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Twitch interpolation of the elbow flexor muscles at high forces

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Twitch interpolation of the elbow flexor muscles at high forces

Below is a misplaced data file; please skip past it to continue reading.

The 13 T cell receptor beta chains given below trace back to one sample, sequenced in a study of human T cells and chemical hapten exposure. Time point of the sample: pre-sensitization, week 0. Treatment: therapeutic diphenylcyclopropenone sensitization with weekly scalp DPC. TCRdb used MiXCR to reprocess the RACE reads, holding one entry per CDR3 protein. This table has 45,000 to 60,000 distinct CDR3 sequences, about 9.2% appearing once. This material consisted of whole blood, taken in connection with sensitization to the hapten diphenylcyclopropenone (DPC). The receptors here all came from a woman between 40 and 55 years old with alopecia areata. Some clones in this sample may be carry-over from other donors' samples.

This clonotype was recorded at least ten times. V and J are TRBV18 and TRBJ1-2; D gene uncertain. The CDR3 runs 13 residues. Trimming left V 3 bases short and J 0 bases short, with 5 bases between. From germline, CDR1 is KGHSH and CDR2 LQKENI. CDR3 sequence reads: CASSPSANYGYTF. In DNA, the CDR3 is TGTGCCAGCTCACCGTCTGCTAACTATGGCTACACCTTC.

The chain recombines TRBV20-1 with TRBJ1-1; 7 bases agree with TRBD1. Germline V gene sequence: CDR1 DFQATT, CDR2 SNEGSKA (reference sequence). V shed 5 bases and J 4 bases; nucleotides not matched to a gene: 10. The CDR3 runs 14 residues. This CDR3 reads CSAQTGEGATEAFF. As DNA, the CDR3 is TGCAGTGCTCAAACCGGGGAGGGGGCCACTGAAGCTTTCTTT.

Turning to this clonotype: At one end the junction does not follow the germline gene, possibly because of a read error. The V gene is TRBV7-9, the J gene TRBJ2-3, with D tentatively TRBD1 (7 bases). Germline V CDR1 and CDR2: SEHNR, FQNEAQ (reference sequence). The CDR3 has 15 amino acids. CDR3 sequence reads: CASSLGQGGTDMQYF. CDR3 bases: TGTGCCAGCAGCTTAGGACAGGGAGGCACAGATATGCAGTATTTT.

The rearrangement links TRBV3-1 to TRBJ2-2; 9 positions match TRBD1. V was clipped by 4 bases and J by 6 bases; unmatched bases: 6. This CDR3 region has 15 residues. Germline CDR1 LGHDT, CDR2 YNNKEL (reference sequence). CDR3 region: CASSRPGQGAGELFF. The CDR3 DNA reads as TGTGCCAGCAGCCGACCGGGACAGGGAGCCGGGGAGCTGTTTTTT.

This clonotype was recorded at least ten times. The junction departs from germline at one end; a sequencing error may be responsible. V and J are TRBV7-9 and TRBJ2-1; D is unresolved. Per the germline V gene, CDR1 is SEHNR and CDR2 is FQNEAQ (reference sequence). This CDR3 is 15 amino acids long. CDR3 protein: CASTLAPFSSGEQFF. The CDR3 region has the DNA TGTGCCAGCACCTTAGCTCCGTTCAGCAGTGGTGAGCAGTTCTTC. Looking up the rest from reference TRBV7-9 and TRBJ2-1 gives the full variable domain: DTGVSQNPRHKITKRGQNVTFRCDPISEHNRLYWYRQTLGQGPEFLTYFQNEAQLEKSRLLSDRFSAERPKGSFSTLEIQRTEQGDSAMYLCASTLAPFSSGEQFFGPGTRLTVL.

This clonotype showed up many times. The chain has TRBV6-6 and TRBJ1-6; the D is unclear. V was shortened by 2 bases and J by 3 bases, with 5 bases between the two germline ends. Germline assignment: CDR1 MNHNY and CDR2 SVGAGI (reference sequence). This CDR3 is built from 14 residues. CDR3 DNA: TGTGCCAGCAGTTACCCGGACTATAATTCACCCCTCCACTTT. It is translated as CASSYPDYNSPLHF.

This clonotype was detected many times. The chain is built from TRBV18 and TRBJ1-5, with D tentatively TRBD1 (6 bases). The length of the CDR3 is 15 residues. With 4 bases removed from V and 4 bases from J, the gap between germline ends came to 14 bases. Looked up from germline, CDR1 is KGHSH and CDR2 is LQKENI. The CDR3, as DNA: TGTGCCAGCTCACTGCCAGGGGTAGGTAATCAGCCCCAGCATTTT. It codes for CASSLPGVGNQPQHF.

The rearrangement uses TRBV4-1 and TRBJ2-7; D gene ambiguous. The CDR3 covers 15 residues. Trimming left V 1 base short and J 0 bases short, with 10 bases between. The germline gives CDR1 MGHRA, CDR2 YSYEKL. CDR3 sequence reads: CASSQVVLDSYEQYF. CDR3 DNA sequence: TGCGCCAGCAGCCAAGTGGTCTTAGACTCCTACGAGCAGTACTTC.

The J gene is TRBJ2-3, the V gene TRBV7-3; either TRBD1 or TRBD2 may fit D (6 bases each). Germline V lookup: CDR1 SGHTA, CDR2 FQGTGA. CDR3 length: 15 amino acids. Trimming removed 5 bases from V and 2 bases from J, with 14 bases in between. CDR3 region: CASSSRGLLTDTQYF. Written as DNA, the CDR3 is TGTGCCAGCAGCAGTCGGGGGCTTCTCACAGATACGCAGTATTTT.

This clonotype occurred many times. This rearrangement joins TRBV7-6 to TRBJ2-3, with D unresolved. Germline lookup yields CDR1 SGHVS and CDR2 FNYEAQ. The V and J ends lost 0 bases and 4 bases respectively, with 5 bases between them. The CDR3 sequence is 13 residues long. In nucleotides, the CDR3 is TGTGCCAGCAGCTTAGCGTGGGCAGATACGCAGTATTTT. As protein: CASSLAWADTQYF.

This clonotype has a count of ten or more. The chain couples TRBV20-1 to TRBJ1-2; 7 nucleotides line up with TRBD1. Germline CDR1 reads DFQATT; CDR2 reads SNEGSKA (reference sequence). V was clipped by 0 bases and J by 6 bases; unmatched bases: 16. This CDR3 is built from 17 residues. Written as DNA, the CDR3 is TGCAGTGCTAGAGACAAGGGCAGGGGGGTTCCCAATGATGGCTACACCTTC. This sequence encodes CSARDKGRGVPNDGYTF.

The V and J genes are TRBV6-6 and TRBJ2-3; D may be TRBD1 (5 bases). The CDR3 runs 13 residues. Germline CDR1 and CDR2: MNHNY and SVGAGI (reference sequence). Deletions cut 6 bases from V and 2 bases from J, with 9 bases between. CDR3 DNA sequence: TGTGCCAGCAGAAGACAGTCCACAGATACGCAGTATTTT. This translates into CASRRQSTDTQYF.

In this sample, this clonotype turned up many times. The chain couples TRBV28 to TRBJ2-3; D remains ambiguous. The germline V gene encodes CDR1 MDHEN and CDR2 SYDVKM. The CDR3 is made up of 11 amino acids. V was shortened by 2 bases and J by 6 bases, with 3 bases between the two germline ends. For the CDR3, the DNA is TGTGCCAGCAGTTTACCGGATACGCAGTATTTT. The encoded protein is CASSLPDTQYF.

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  ABSTRACT: We investigated factors affecting maximal voluntary torqueand the assessment of the level of voluntary drive in the elbow flexormuscles. First, the effective compliance of the system was tested by usingsingle, paired, and trains of four stimuli to measure voluntary activation. Athigh voluntary torques the responses to all these stimuli were identical,suggesting that single stimuli are adequate for estimating voluntary drive.Second, the contribution of torque from synergist elbow flexor muscles wasassessed. In attempted maximal voluntary contractions (MVCs), the volun-tary activation of brachioradialis (median 91.5%, range 68.9–100%) waslower than for biceps brachii (median 99.1%, range 78.5–100%;  P   < 0.01).This suggests extra torque may be generated by brachioradialis during el-bow flexion, beyond the torque where biceps brachii is maximally activated.Finally, lengthening of the elbow flexors occurred during MVCs, due to slightshoulder movements. This would allow force to increase independently of anincrease in voluntary drive.  © 1998 John Wiley & Sons, Inc.  Muscle Nerve   21: 318–328, 1998 Key words: maximal voluntary contraction; muscle contraction; voluntarymovement TWITCH INTERPOLATION OF THEELBOW FLEXOR MUSCLES ATHIGH FORCES GABRIELLE M. ALLEN, BSc(Hons), 1,3 DAVID K. M C KENZIE, MBBS, PhD, 2,3 andSIMON C. GANDEVIA, MD, DSc 1,3 1 Department of Clinical Neurophysiology, The Prince Henry and Prince of WalesHospitals, Sydney, Australia 2 Department of Respiratory Medicine, The Prince Henry and Prince of WalesHospitals, Sydney, Australia 3 Prince of Wales Medical Research Institute, University of New South Wales, HighStreet, Randwick NSW 2031, Sydney, Australia  Received 13 March 1997; accepted 31 August 1997  C an the maximal force from a muscle group beachieved using voluntaryand reflex drives during anattempted maximal voluntary contraction? Biglandand Lippold 7 and Merton 23 showed independentlythat tetanic stimulation of the ulnar nerve produceda similar force for adduction of the thumb as did anattempted maximal voluntary contraction. Merton 23 extended his findings for adductor pollicis by show-ing that interpolation of a single electrical stimulusto the ulnar nerve during a maximal voluntaryeffortadded no detectable force. Thistechnique, known as‘‘twitch interpolation’’ appeared to confirm that allrelevant motoneuronswere recruited and producingmaximal force.However, fewmuscles can be studied in isolationwith the twitch interpolation technique. It is also dif-ficult to apply to a muscle group because the indi-vidual synergist muscles rarely share the same inner-vation, or if they do, antagonist muscles may also bestimulated. For example, the ulnar nerve innervatesantagonists to most of the intrinsic muscles of thehand, and the common peroneal nerve innervates atleast one plantar flexor of the ankle in addition to alldorsiflexors.Since Merton’s experiment, twitch interpolationhas been applied to a variety of muscles. Well-motivated subjects can achieve near complete volun-tary activation during attempted maximal contrac-tions of most muscle groups during attemptedmaximal contractions, with the exception of theankle plantar flexors (e.g., see Refs. 1, 4, 6, 12, 13,and 25). The technique has been used in the clinicalsetting by a number of investigators. It allows themaximal force of a muscle to be measured accurately *Correspondence to: Dr. Simon C. GandeviaContract grant sponsor: National Health and Medical Research Council ofAustraliaCCC 0148-639X/98/030318-11 © 1998 John Wiley & Sons, Inc. 318  Voluntary Drive to the Elbow Flexors MUSCLE & NERVE March 1998  and therefore provides a quantitative method formonitoring a patient’s strength (e.g., Refs. 2, 4, and24). The technique has the advantage of allowingthe central drive to the muscle to be determined, inaddition to the peripheral force-generating capacityof the muscle.However, the accuracy of estimates of voluntarydrive obtained using this technique are dependenton the exact methods employed. One limitation withtwitch interpolation is that it is often not used withsufficient sensitivityto detect failures in the abilitytoattain the maximal evocable force (see Fig. 2 in Ref.15). With sensitive analysis of the force incrementsadded by interpolated stimuli to limb muscles, it isclear that complete or maximal voluntary activationis the exception rather than the rule during at-tempted maximal voluntary isometric contractions,even in well-motivated subjects using feedback of force (e.g., see Refs. 13, 19, and 22; see also Ref. 25).When subjects were studied on five separate occa-sions the median maximal voluntary activation of their elbow flexors was 98%, and in only 25% of attempted maximal efforts were they able to achieve100% voluntary activation. 1 A second limitation of the twitch interpolationtechnique is that when the interpolated stimulus isapplied to only one muscle of a synergist group, thedegree of voluntaryactivation of the other synergists(i.e., those not stimulated, but that still contribute totorque) is not assessed. The influence of synergistson the variability in voluntary activation and forceproduction is unknown. Depending on the musclegroup and its innervation, the possible unintend-ed stimulation of antagonists is also not usuallyconsidered.At submaximal forces, there is an inverse rela-tionship between the force evoked by an interpo-lated stimulus to a nerve innervating a muscle (or tointramuscular nerve fibers) and the voluntary forceproduced by the muscle group. 4,5,14 However, athigh voluntary torques this relationship is nonlinearfor many muscle groups including dorsiflexors of the ankle, 4 diaphragm, 5,14 and biceps brachii. 9 Thus,voluntary activation appears to be nearly maximalwhen voluntary force is less than maximal. As theexact methodologyis important for the accuracyandinterpretation of the results, we investigated threefactors which may contribute to this observation.First, we examined whether the compliance of the system affected the assessment of voluntarydriveat these high levels of voluntary torque, by compar-ing results obtained with single, paired, or a train of four stimuli. Second, we investigated voluntary acti-vation of a synergist muscle to determine the level of its recruitment relative to that of biceps brachii dur-ing elbowflexion. Finally, we investigated whether ornot small changes in muscle length occur during thequasi-isometric contractions which may influencevoluntary force independently of voluntary drive. METHODS Studies were performed on several occasions on 9subjects (5 males, 4 females) aged 21–40 years. Sub- jects were free of neuromuscular disease and pro-vided informed consent. All procedures were ap-proved by the institutional ethics committee. Force Recording.  Subjects were seated comfortablywith the right forearm fixed to a vertical isometricmyograph just proximal to the wrist. The wrist wasattached to the myograph through a felt-lined plasticmolding, and fastened with Velcro (approximately2.5 cm in width) or in some experiments by a foam-padded canvas strap fastened with Velcro (approxi-mately 5 cm in width). The elbow was flexed at 90degrees and the forearm supinated. Contractileforce was measured in different experiments usingeither a bridge circuit based on four strain-gaugescemented to the myograph or by a sensitive loadcell. 1 Both systems were linear within the ranges of torque encountered. The load cell was linear to 2kN, and the strain gauge was linear to greater than500 N. Responses are expressed as torque about theelbow (Nm). Motor Point Stimulation.  Electrical stimuli were de-livered to intramuscular nerve fibers of the testedmuscle group (either over biceps brachii or brachio-radialis) via a cathode located over the motor pointof the muscle. The anode was a similar electrodepositioned over the distal tendon.For biceps brachii/ brachialis the cathode was lo-cated over biceps brachii (midway between the an-terior edge of deltoid and the proximal elbowcreasewith the elbowflexed to 90 degrees), with the anodeon the skin over the bicipital tendon. Similartwitches were obtainable with the cathode locatedover the musculocutaneous nerve just medial to theanterior deltoid at the axilla, with an anode 70 mmdistal. For stimulation of brachioradialis, a cathode(15 mm wide, 10 mm long) waslocated over brachio-radialis at the point of lowest threshold for stimula-tion of the muscle. The anode was a similar elec-trode positioned 6–7 cm distal along brachioradialis(10 mm wide, 10 mm long). The motor point waslocated first using a roving cathode, and was usuallylocated about 7 cm distal to the elbow crease.Electrodes consisted of aluminium foil (10 mm Voluntary Drive to the Elbow Flexors MUSCLE & NERVE March 1998  319  by 10 mm) covered in gauze and soaked in salineand conductive paste. Stimuli were rectangularpulses of 100-µs duration from a constant-voltagesource (Devices 3072, 0–400 V) or constant-currentstimulator (modified Digitimer DS7, 0–1000 mA).Intensity was increased until twitch amplitude was10–20% supramaximal. At the usual intensity (120–180 V, 100–200 mA) there was no detectable activa-tion of distal remote muscles innervated by the me-dian or radial nerve trunks. Such activation wasdetected bythe observation of finger flexion, musclepalpation, and a distortion in the shape of the twitchprofile. Twitch Interpolation.  Twitch interpolation is per-formed by delivering a supramaximal electricalstimulus to the nerve trunk or intramuscular nervefibers innervating the test muscle during a voluntarycontraction. Responses evoked by this stimulus are‘‘interpolated’’ twitches, which are superimposed onthe level of voluntarytorque at the moment of stimu-lation.In these experiments, torque was sampled at 200Hz during each voluntary effort. Above a set thresh-old [approximately 10 Nm below each subject’smaximal voluntarycontraction (MVC)] and after thepeak force, the sampling rate increased to 1 kHz toenable high resolution of any responses evoked bythe stimuli. A sample-and-hold amplifier, which ze-roed the raw torque and amplified it by 10, was trig-gered 25 ms prior to the delivery of the stimuli. 16 The amplified output was filtered at 500 Hz andoccupied a 12-bit analog-to-digital (A-D) converter(4096 A-D numbers). Therefore small evoked twitchresponses superimposed on top of the maximal vol-untary force could be reliably detected. 1,16 Twitchesas small as 1% of the amplitude of the twitch evokedbythe same stimulus in the relaxed muscle could bedetected. 1 These small responses had a time-to-peak that was greater than 5 ms and occurred at the ap-propriate time after the deliveryof the stimulus (i.e.,after the electromechanical delay).The interpolated stimuli were occasionally deliv-ered during a rapidly changing background force.Responses to approximately 5% of stimuli were un-able to be measured accuratelyand were eliminated.Customized software allowed traces with rapid in-creases or decreases in torque prior to the stimulusto be corrected. The correction worked by extrapo-lating the slope of the prestimulus torque beyondthe point of the stimulus. Then this poststimulus ex-trapolated torque was subtracted from the actualpoststimulus torque to give the ‘‘corrected’’ evokedresponse (asif the trace wasrotated). In 1 subject thetime period over which the prestimulus slope wasmeasured was varied from 25 to 800 ms. However,there were no differences in the mean evoked re-sponses after correction, during 19 MVCs for thesevarious times over which slope was determined.Hence, in the present studies, only 25 ms of thetorque data prior to the stimulus was routinely re-viewed at high gain.Voluntary torque and the responses to stimula-tion were measured by computer on-line and alsomonitored with a digital oscilloscope. For voluntarycontractions with interpolated stimuli the computerstored and displayed the peak voluntary torque, thetorque at the time when the stimulus was delivered,and the absolute increase in torque produced bythestimulus (i.e., superimposed twitch amplitude) to-gether with its latency. Twitch amplitude and time-to-peak tension were calculated for interpolated andcontrol twitches. Data were stored for reanalysis andall twitches, including those superimposed on volun-tary contractions, were reviewed off-line to check measurements using cursors and customized soft-ware. Calculation of Voluntary Activation.  To calculatethe level of voluntary activation during a contrac-tion, any increment in torque evoked during thecontraction was expressed as a fraction of the ampli-tude of the mean response evoked by the samestimulus in the relaxed muscle (‘‘control’’ evokedresponse). The level of drive was then quantified asa percentage: [1 − evoked torque (superimposed onvoluntary torque)/ (mean control evoked response)× 100]. 1,5,21 Protocol.  Three experiments were performed onthree separate days. On each daysubjects performeda series of MVCs of the elbow flexors. Each MVClasted 2–3 s and was separated from the subsequentmaximal effort by2–3 min. The latter interval variedbetween subjects and was chosen to minimize anyreduction in force due to peripheral muscle fatigue.Supramaximal stimuli were delivered over the testmuscle during each maximal effort at the peak forceto determine the level of voluntary activation.About 5 safter each MVC, when the elbowflexorswere relaxed, a second supramaximal stimulus wasdelivered over the test muscle. This evoked a ‘‘con-trol’’ twitch of the stimulated muscle which was po-tentiated by the preceding MVC. The amplitude of the control twitch was monitored to check that noperipheral fatigue had occurred. Subjects received a 320  Voluntary Drive to the Elbow Flexors MUSCLE & NERVE March 1998  visual display of force, and loud verbal encourage-ment accompanied all attempted ‘‘maximal’’ efforts. Voluntary Activation Assessed Using Single, Paired,and a Train of FourStimuli.  Four subjectsperformedthe first experiment. This was designed to investigatethe influence of different stimuli on the sensitivityof the technique and to determine whether the serieselastic component (compliance) of the testing sys-tem would influence the relationship between vol-untary and evoked torque. In particular, responsesevoked at high voluntary forces were analyzed to de-termine whether multiple stimuli were more sensi-tive for detecting slight failures in voluntary activa-tion than single supramaximal stimuli. With pairedstimuli, the force evoked at rest is approximatelydoubled, and therefore the signal-to-noise ratio isimproved for the detection of small evoked changesin twitch forces at high voluntarytorques. The trainsof four stimuli further improve the signal-to-noiseratio. If the series elastic element (or measurementerror) were an important influence, its effect shouldbe reduced by multiple stimuli.Initially, all subjectsperformed 3 MVCsseparatedby1 min. Then subjects performed 30 brief maximalcontractions, each followed by a stimulus to the re-laxed muscle (‘‘control’’ twitch or response), andthen a submaximal effort. The submaximal contrac-tion was performed approximately10 s after the con-trol response and was a predetermined percentageof the maximal voluntary force, usually 25%, 50%,75%, 90%, or 100% MVC (see Fig. 1A). The differ-ent levels of contraction were presented in randomorder, and an interpolated supramaximal stimuluswas delivered during the effort, 1–2 s after the onsetof the contraction, when the required force level wasreached.In this experiment, either a single stimulus,paired stimuli (interstimulus interval of 10 ms), or atrain of four stimuli (interstimulus interval 20 ms, 50Hz) were delivered over the muscle in a set of three.The first was during a MVC, the second was in therelaxed muscle, and the third was during the subse-quent submaximal effort (either 25%, 50%, 75%, or90% MVC). Both the type of stimuli and the level of submaximal contraction were randomlyassigned be-tween each set. This experiment enabled a similarprotocol to be repeated with different stimuli on thesame day, using the same electrodes. At least 2 minrest was allowed between each set of three stimuli(i.e., stimuli delivered during MVC, in the relaxedmuscle, and in the subsequent voluntaryeffort at thespecified percentage of MVC). Voluntary Activation of Brachioradialis during ElbowFlexion.  The second experiment was performed todetermine whether elbow flexor muscles other thanbiceps brachii contribute greater amounts of torqueat high levels of elbowflexor torque (see also Ref. 8).Initially, intramuscular electromyographic (EMG)electrodes were inserted into the four main elbowflexors to determine whether slight variations in theneural drive between muscles could be detected.However, the high frequency content of the EMGmeant that the signals were insufficientlysensitive todetect small differences in neural drive. Instead, we FIGURE 1. (A)  Protocol. Subject initially performed a maximalvoluntary contraction (MVC) during which a supramaximal elec-trical stimulus (at arrow) was delivered over the motor point ofbiceps brachii at the peak force. Approximately 5 s after thisMVC, a second stimulus of the same intensity was delivered overthe relaxed muscle to evoke a ‘‘control’’ twitch. Then approxi-mately 10 s after the control twitch the subjects performed asubmaximal effort (25, 50, 75, 90, or 100% MVC, chosen ran-domly) during which a stimulus was given at the target force.Each set of contractions was separated by 2–3 min.  (B)  Re-sponses evoked by supramaximal stimuli (at arrow) over bicepsbrachii at different levels of voluntary torque (offset to zero). Asvoluntary torque increases, the response evoked by the stimulusdecreases, and the time to peak of the evoked response short-ens. The largest response (control twitch) was evoked from thecompletely relaxed muscle when there is zero voluntary torque.In this example, no response is evoked by the stimulus at maxi-mal voluntary torque.Voluntary Drive to the Elbow Flexors MUSCLE & NERVE March 1998  321  used twitch interpolation to compare the level of voluntaryactivation of biceps brachii with a synergistelbow flexor, brachioradialis, during attemptedmaximal contractions.In this experiment, single electrical stimuli weredelivered over the elbow flexors innervated by thedistal radial nerve (brachioradialis and extensorcarpi radialis longus). Separate studies using micro-neurographic techniques to stimulate within the ra-dial nerve fascicles innervating extensor carpi radia-lis longus confirmed that this muscle contributes toelbow flexion in the posture used here. Responseswere compared to those obtained with stimuli overthe usual biceps brachii site.In 5 subjects up to 42 attempted maximal flex-ions of the elbowwere performed, each separated byat least 2 min. During each MVC, a supramaximalstimulus was delivered to either the brachioradialisor the biceps brachii, in random order. Approxi-mately5 s after each maximal effort, the same stimu-lus was delivered over the relaxed muscle. This wasto evoke a control response for that site of stimula-tion which was used for the calculation of voluntaryactivation (see above). Changes in Muscle Length during Attempted ElbowFlexion.  Small changes in length of the elbowflexormuscle fibers may occur as a result of slight adjust-ments of the position of the shoulder during theattempted maximal contractions. Lengthening orshortening of the elbowflexor muscles during quasi-isometric contractions would place them at differentpositions on the length–tension and force–velocityrelationship curves, which may be more or less ad-vantageous. This modifies force produced duringthe contraction independentlyof a change in volun-tary activation. The possibility that this mechanismmight account for some of the variation in voluntarytorque at high voluntary forces was investigated inthe third experiment in 4 subjects.Changes in length of the elbowflexors from con-traction to contraction and within a contractionwere measured indirectly by monitoring verticalmovement of the shoulder with linearized mag-netometers (Micronta U.S.A.). One magnetometerwas positioned in a foam shoulder pad taped to theskin, and the reference was fixed 15 cm above theshoulder on a rigid frame. As the forearm was fixedin a vertical position, with the upper arm horizontal,any vertical shoulder motion must alter elbow angleand hence the overall lengths of the elbow flexors.Given the rigid wrist coupling and lowcompliance of the myograph, a downward movement of the shoul-der represented lengthening of elbowflexors. Shoul-der movement and voluntary torque were recordedon disk during each contraction from a starting po-sition at rest. Data were stored for off-line analysis(1401 interface; Cambridge Electronic Design, Cam-bridge, U.K.).Each subject performed 15–20 MVCs duringwhich electrical stimuli were delivered over bicepsbrachii. Each MVC was followed by a ‘‘control’’twitch evoked in the relaxed muscle, and a submaxi-mal contraction (as for the first experiment, seeabove). Contractions were analyzed to determinewhether an initial shortening or lengthening of theshoulder occurred. The position of the shoulder wasmeasured at the time of stimulation and comparedwith the initial position of the shoulder when themuscle was relaxed.To estimate the shortening of muscle fibers thatwould correspond with the vertical movement of theshoulder, the change in length of brachialis, which isa major flexor of the elbow, 3 was calculated usingsimple trigonometry. These calculations were basedon the assumptions that: (a) the distance from theaxis of rotation of the elbowto the point of insertionof the brachialis muscle at the tuberosityon the ulnawas constant between subjects at 45 mm, (b) thesrcin of the brachialis muscle was 1/ 3 of the mea-sured distance from the axis of rotation at the elbowto the acromion, (c) the position of the elbow axisdid not change during MVCs, and (d) the brachialismuscle length was the same as the linear distancefrom its srcin to its insertion. Terminology and Statistics.  Throughout the textthe term maximal voluntary contraction (MVC) de-notes the maximal force produced when a subjectreceived force feedback and verbal encouragement,and when the subject felt he/ she had achieved amaximal effort. This force is often less than the larg-est possible force that may be obtained from themuscle, and the ‘‘true’’ maximal force is defined asthat achieved when no superimposed twitch couldbe discerned (i.e., the maximal force that the muscleis capable of generating).Relationships between voluntary and evoked el-bow flexor torque and between shoulder displace-ment and voluntary torque were determined usingSpearman’s rank correlation, as the data were non-parametric. Differences in the evoked responses toone, two, and four stimuli at high voluntary torqueswere assessed by the Friedman’s test. The differencebetween voluntary activation of biceps brachii andthat of the brachioradialis muscle was compared byusing the Wilcoxon matched-pairs signed-ranks test. 322  Voluntary Drive to the Elbow Flexors MUSCLE & NERVE March 1998